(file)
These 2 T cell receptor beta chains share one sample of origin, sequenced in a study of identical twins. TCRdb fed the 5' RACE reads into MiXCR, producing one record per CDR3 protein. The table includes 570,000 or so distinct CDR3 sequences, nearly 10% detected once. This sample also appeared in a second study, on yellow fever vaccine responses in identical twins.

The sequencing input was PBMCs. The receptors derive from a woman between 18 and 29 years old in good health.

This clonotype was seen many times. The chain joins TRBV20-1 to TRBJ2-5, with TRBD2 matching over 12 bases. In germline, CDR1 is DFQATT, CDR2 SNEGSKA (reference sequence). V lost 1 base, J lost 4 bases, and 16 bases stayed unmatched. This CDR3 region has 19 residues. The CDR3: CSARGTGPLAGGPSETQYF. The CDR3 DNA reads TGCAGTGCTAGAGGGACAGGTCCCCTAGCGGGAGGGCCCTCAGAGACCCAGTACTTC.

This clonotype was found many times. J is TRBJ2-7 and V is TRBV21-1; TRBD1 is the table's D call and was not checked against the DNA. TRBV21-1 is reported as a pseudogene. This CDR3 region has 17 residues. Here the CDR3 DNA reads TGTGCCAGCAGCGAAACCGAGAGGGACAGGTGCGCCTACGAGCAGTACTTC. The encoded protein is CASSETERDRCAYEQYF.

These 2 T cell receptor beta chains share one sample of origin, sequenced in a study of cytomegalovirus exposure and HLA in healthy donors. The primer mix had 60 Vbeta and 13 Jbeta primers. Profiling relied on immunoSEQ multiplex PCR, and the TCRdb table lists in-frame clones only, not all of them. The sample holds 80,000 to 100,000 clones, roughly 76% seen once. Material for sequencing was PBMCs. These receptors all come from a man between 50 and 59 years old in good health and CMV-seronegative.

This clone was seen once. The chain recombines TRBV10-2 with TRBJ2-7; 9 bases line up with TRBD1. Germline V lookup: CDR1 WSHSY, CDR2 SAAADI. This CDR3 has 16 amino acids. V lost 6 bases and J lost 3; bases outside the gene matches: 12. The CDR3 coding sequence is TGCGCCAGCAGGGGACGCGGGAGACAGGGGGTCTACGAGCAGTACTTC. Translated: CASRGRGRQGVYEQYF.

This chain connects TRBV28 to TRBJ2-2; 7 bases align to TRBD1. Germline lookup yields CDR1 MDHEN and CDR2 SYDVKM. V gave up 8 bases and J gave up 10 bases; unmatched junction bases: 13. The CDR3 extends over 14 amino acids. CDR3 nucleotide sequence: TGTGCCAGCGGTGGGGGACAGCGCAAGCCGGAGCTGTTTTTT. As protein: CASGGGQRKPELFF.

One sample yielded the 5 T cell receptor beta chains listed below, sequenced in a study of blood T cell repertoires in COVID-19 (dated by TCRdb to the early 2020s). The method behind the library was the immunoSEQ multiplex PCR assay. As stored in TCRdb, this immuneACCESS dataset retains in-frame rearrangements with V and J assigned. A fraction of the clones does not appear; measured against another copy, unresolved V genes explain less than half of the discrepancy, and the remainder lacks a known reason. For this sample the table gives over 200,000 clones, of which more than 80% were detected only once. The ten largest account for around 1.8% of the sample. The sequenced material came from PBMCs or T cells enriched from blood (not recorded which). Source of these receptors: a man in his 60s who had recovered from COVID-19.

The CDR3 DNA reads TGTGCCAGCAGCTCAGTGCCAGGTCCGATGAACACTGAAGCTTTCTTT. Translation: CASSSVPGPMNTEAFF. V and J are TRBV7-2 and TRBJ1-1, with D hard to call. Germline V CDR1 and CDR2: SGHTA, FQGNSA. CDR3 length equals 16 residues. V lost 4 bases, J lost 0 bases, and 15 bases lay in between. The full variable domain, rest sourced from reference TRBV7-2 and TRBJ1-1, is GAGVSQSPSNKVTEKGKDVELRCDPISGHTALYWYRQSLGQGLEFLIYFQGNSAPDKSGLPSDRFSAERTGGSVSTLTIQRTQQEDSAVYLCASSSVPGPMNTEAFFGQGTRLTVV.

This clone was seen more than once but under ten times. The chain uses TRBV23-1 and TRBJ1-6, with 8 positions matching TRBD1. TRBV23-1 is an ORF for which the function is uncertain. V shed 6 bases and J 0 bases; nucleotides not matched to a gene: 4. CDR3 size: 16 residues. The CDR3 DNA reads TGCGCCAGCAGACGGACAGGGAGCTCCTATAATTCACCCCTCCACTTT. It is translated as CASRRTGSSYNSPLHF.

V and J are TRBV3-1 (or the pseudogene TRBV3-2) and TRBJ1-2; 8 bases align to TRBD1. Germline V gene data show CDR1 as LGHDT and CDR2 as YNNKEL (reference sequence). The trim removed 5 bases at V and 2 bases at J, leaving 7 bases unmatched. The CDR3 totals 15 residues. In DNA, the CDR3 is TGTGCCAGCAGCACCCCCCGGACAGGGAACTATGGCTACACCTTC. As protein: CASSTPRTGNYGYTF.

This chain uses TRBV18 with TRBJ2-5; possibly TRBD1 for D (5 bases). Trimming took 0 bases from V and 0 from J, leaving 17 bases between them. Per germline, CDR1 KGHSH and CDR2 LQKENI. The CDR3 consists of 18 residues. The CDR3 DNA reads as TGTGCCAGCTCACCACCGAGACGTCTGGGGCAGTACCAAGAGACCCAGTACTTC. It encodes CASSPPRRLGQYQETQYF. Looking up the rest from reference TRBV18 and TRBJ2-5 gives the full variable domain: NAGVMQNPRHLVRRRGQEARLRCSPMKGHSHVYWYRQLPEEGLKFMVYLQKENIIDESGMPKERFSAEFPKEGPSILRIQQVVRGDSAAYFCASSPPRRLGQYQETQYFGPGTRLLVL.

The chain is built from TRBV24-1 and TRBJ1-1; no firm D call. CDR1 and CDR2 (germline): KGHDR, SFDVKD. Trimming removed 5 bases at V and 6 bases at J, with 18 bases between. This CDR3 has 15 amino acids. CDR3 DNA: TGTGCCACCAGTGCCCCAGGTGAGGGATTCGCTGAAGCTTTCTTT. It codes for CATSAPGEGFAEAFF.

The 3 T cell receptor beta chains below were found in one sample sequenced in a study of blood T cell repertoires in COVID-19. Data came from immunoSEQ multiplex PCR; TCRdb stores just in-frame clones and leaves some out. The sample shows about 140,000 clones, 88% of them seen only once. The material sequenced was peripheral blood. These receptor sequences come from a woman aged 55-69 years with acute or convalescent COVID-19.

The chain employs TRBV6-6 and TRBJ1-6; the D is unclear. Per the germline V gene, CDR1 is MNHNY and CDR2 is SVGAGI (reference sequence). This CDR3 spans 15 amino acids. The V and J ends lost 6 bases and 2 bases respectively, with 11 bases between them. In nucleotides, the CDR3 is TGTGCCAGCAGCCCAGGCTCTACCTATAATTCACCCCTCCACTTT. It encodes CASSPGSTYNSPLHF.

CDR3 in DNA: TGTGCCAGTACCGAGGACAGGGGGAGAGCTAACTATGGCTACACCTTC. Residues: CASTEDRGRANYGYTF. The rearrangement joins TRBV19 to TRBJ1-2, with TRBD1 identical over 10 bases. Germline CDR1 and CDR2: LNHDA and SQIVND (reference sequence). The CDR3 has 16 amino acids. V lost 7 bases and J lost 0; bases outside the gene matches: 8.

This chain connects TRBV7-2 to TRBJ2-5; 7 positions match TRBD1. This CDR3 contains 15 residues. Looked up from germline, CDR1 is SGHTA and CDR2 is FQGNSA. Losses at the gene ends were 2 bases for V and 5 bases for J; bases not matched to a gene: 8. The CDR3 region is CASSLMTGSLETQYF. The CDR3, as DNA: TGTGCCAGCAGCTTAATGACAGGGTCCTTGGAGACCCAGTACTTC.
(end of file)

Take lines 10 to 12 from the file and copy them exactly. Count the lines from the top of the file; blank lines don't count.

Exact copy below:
This clone was seen more than once but under ten times. The chain uses TRBV23-1 and TRBJ1-6, with 8 positions matching TRBD1. TRBV23-1 is an ORF for which the function is uncertain. V shed 6 bases and J 0 bases; nucleotides not matched to a gene: 4. CDR3 size: 16 residues. The CDR3 DNA reads TGCGCCAGCAGACGGACAGGGAGCTCCTATAATTCACCCCTCCACTTT. It is translated as CASRRTGSSYNSPLHF.

V and J are TRBV3-1 (or the pseudogene TRBV3-2) and TRBJ1-2; 8 bases align to TRBD1. Germline V gene data show CDR1 as LGHDT and CDR2 as YNNKEL (reference sequence). The trim removed 5 bases at V and 2 bases at J, leaving 7 bases unmatched. The CDR3 totals 15 residues. In DNA, the CDR3 is TGTGCCAGCAGCACCCCCCGGACAGGGAACTATGGCTACACCTTC. As protein: CASSTPRTGNYGYTF.

This chain uses TRBV18 with TRBJ2-5; possibly TRBD1 for D (5 bases). Trimming took 0 bases from V and 0 from J, leaving 17 bases between them. Per germline, CDR1 KGHSH and CDR2 LQKENI. The CDR3 consists of 18 residues. The CDR3 DNA reads as TGTGCCAGCTCACCACCGAGACGTCTGGGGCAGTACCAAGAGACCCAGTACTTC. It encodes CASSPPRRLGQYQETQYF. Looking up the rest from reference TRBV18 and TRBJ2-5 gives the full variable domain: NAGVMQNPRHLVRRRGQEARLRCSPMKGHSHVYWYRQLPEEGLKFMVYLQKENIIDESGMPKERFSAEFPKEGPSILRIQQVVRGDSAAYFCASSPPRRLGQYQETQYFGPGTRLLVL.